Against All Odds is another of those sweaty, hot looking movies that builds up a great sense of atmosphere. It may be that the director was too busy whipping up this atmosphere to notice that the movie was coming unglued, because Against All Odds is a rambling piece of work that succeeds neither as a love story nor as a thriller. It bears scant resemblance to the 1947 film on which it is based, Out of the Past, directed by Jacques Tourneur. That film was a lean, hard story about a guy with a past, a shady deal and a bad girl. It hurtled toward the hero’s eventual doom with efficiency and terseness.
Against All Odds meanders through a more complicated scenario. The story may be more ambitious, but it’s also more confused. And the film is so awkwardly shaped that it seems to come to a full halt a few times.
This washed-up Los Angeles football player (Jeff Bridges), at loose ends, agrees to go to Mexico to find the girlfriend of a sleazy bookie (sleazy James Woods) who is also the daughter of the football team’s wealthy owner (Jane Greer, who played the lead in Out of the Past opposite Robert Mitchum).
Woods has evidence incriminating Bridges in a fixed game, and Bridges is more or less blackmailed into looking for the girl, who stabbed Woods before she ran away. When Bridges finds the girl (Rachel Ward) on a Caribbean island, he quite naturally falls for her himself. Their island idyll is cut short when they realize that Woods will not give up looking for her.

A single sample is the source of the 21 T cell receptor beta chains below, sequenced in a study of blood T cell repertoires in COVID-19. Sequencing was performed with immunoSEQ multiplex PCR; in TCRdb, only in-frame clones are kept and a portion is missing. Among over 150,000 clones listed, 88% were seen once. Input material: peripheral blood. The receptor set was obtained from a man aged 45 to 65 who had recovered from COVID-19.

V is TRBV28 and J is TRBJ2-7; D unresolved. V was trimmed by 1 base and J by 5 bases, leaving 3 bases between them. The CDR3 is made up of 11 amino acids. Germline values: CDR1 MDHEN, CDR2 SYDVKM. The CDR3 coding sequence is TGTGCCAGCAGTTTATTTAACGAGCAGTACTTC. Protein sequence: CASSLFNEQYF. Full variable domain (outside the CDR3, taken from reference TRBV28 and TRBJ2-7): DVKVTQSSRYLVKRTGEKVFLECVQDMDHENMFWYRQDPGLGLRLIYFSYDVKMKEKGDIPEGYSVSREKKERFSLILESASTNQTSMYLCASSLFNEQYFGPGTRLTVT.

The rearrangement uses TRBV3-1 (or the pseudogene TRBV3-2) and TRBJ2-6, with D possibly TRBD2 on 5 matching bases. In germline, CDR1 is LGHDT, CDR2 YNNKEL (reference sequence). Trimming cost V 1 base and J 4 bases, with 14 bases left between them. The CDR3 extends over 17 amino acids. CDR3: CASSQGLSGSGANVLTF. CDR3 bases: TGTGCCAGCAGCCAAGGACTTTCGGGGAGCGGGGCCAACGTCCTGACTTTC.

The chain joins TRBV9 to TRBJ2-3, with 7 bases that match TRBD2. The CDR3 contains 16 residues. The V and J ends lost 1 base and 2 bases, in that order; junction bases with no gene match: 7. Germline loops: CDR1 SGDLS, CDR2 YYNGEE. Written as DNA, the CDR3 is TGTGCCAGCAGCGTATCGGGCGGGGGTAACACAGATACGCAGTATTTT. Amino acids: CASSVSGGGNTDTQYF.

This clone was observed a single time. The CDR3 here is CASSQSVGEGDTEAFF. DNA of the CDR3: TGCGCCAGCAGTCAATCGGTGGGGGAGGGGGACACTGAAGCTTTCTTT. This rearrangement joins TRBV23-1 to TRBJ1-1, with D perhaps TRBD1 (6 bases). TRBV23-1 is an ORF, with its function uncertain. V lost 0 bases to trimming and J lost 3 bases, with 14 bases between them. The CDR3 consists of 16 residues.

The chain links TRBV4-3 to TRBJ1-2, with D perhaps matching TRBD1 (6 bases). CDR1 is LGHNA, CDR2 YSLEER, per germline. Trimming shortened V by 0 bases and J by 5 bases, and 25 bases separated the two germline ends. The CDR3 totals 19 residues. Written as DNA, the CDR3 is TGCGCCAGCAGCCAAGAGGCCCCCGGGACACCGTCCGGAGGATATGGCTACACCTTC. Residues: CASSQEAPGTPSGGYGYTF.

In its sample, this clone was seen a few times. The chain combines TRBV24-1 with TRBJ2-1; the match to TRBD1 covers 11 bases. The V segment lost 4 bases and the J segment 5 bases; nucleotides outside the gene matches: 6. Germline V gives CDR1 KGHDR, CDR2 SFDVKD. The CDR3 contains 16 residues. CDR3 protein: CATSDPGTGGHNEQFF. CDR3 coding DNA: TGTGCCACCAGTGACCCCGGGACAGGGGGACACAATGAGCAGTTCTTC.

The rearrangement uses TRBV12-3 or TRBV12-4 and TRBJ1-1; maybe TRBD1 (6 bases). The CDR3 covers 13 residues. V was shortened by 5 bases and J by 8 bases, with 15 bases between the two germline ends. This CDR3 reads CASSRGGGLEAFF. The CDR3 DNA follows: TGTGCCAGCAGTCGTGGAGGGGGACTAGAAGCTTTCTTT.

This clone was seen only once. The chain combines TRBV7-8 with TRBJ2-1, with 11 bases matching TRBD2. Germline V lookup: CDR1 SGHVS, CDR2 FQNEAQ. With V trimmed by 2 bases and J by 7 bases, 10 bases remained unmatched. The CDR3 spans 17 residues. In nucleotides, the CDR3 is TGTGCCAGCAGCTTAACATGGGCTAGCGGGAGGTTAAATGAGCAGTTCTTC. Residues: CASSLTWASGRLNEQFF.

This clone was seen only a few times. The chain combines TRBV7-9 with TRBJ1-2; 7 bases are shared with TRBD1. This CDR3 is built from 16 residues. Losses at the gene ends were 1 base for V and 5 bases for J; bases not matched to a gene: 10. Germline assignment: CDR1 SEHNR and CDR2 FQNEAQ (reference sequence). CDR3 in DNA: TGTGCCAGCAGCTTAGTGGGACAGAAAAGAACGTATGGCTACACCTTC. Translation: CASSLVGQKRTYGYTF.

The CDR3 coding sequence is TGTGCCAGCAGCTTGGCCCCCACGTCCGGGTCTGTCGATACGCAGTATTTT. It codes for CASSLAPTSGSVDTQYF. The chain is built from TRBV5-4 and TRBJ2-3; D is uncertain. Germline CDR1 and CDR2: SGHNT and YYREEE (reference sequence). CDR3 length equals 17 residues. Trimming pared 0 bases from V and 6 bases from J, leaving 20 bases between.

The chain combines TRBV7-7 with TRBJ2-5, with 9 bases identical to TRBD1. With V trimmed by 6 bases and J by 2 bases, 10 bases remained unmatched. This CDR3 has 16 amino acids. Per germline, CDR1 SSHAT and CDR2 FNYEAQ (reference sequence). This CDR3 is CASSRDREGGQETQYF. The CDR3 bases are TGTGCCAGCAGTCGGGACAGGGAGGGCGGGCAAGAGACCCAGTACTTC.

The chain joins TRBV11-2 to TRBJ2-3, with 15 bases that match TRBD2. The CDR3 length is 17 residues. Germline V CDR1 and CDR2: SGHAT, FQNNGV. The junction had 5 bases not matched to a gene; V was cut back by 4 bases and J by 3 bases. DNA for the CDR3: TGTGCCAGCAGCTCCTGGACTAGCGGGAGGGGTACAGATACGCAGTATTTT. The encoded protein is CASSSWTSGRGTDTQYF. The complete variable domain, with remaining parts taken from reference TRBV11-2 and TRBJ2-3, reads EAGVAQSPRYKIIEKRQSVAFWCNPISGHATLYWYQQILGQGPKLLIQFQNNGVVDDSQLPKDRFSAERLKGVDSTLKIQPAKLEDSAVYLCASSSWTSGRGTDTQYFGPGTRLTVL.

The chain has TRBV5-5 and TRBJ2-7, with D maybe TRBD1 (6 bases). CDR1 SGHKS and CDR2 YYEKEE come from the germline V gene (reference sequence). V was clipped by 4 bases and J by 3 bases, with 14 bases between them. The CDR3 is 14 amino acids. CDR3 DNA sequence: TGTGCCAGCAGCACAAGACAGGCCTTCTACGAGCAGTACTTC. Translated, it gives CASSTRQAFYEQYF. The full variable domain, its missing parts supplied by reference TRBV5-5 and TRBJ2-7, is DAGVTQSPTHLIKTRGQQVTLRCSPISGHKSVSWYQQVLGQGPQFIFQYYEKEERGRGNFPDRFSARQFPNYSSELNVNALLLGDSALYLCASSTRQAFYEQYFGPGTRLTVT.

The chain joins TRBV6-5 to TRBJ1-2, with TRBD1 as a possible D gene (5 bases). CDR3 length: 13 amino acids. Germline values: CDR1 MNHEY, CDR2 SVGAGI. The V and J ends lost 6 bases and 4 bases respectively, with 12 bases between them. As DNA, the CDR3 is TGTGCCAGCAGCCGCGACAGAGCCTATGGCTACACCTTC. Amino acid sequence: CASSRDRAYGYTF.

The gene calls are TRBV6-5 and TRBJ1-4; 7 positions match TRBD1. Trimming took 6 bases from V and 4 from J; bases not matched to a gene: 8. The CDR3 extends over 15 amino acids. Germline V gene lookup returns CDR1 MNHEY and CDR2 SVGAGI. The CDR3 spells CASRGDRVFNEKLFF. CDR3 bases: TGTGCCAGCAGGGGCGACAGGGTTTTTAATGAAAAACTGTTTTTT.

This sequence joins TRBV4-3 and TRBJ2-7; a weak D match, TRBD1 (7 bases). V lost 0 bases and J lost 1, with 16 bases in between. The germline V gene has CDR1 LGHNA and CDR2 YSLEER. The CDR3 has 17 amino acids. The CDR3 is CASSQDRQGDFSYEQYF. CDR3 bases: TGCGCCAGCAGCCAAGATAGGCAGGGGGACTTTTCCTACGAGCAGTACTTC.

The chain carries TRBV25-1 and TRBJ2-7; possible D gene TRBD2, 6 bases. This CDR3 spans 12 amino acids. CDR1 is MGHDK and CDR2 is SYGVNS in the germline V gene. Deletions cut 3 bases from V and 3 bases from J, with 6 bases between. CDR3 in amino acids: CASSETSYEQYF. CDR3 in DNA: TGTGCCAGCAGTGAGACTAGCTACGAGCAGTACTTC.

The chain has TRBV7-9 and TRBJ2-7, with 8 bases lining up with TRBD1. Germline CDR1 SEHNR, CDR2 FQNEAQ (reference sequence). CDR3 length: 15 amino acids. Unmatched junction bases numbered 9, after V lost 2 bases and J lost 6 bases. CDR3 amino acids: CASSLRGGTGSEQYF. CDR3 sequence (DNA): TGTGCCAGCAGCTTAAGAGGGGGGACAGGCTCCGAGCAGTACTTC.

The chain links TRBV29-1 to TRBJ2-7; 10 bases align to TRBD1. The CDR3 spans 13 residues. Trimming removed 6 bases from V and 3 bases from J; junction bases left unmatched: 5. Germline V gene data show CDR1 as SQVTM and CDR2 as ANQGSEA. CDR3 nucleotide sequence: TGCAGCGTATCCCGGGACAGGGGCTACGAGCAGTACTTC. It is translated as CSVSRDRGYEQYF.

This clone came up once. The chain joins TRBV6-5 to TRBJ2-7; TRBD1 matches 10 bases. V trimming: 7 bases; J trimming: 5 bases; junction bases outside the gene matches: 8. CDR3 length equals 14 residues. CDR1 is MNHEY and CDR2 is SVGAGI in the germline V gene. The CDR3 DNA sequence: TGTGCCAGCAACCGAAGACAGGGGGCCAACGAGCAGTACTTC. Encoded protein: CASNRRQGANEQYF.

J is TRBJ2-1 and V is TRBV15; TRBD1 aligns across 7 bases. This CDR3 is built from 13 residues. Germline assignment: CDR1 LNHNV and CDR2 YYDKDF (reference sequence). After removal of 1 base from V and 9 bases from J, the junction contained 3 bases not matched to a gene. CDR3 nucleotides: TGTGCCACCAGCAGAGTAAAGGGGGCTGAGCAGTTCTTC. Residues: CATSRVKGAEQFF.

But Bridges finds out that Ward plays a mean game, too; she leaves him standing on top of a Mayan temple with blood on his hands. At this point, the film switches back to Los Angeles, and you start to get almost as confused as Bridges’ character must be.
The love story gets woven into a bigger scam that involves Greer’s development of a Los Angeles hill into condominiums, and the devious and dangerous ways this is done. But by this time, so many crosses have been doubled that it’s hard to keep up with the complications.
Director Taylor Hackford – who scored such a big hit with 1982’s An Officer and a Gentleman – has paced the film to an inappropriately lazy beat. A fast car chase toward the beginning of the movie and some nice suspense in an office building toward the end are taut sequences, but there’s too much slack in between, and many things don’t make whole lot of sense. For instance, Woods’ henchman (Dorian Harewood) hangs around in a lot of scenes, but ultimately doesn’t seem to be there for any reason.
And the film is almost humorless – a disappointment when you’ve got a very witty actor, Jeff Bridges, in the lead, as well as some supporting players with solid comic credentials (Alex Karras, Saul Rubinek, and Swoosie Kurtz especially; only Kurtz gets to supply some much-needed comic relief).
The acting of former model Rachel Ward seems to be improving. She’s a whole lot less wooden here than she was in TV’s The Thorn Birds, certainly, and she throws herself into the love scenes with gusto. She’s so gorgeous that the relative merit of her technical skills stops mattering after a short while.
First published in the Herald, March 3, 1984
A lot of plot revealed here. Maybe I didn’t know what else to say about this blah remake. And yet no mention of the impossible-to-escape Phil Collins title song (the film’s only Oscar nomination). My description of Out of the Past sounds odd now, as that movie strikes me as voluptuous rather than lean or terse, but maybe I was trying to make a point. Richard Widmark’s in this movie, too.